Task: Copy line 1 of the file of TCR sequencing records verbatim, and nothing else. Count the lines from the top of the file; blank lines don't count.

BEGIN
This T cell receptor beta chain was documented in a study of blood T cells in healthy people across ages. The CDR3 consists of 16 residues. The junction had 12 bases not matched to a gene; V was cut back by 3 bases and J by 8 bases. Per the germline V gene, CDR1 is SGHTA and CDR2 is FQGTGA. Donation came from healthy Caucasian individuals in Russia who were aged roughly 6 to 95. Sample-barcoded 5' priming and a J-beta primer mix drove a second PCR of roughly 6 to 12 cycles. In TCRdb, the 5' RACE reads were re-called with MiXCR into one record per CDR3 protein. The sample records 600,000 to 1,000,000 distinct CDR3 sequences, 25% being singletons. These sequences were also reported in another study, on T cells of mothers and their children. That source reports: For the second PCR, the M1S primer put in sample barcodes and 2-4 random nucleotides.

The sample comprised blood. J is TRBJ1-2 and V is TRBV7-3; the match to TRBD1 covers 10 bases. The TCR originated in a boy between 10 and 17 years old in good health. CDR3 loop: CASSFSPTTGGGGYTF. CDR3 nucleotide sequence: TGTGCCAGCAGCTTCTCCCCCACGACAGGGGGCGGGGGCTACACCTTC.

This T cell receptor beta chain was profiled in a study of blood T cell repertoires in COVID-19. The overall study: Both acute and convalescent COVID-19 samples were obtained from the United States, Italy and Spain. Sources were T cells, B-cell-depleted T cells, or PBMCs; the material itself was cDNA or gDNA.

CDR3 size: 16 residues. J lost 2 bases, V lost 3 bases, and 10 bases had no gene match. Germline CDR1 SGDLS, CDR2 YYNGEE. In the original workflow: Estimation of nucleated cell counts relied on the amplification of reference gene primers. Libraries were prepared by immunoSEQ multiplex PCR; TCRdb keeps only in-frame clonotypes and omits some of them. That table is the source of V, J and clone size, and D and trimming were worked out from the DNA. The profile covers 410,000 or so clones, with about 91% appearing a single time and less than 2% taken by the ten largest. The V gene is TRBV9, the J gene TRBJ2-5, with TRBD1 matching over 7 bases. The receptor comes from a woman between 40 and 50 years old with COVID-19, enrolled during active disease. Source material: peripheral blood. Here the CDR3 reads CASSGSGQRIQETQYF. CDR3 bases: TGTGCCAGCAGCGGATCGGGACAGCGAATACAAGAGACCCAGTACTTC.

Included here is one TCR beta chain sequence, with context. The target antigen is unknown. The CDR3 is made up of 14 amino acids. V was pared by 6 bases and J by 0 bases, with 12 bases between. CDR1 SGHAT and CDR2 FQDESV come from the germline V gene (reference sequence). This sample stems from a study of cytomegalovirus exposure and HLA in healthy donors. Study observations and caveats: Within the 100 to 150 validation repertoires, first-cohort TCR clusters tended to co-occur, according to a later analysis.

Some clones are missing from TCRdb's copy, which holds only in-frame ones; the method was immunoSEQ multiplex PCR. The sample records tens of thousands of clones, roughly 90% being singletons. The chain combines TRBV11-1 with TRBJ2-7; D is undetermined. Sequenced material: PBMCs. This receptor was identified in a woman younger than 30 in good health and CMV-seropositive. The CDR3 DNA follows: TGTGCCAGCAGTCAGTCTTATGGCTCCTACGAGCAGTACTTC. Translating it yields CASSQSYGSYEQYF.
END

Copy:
This T cell receptor beta chain was documented in a study of blood T cells in healthy people across ages. The CDR3 consists of 16 residues. The junction had 12 bases not matched to a gene; V was cut back by 3 bases and J by 8 bases. Per the germline V gene, CDR1 is SGHTA and CDR2 is FQGTGA. Donation came from healthy Caucasian individuals in Russia who were aged roughly 6 to 95. Sample-barcoded 5' priming and a J-beta primer mix drove a second PCR of roughly 6 to 12 cycles. In TCRdb, the 5' RACE reads were re-called with MiXCR into one record per CDR3 protein. The sample records 600,000 to 1,000,000 distinct CDR3 sequences, 25% being singletons. These sequences were also reported in another study, on T cells of mothers and their children. That source reports: For the second PCR, the M1S primer put in sample barcodes and 2-4 random nucleotides.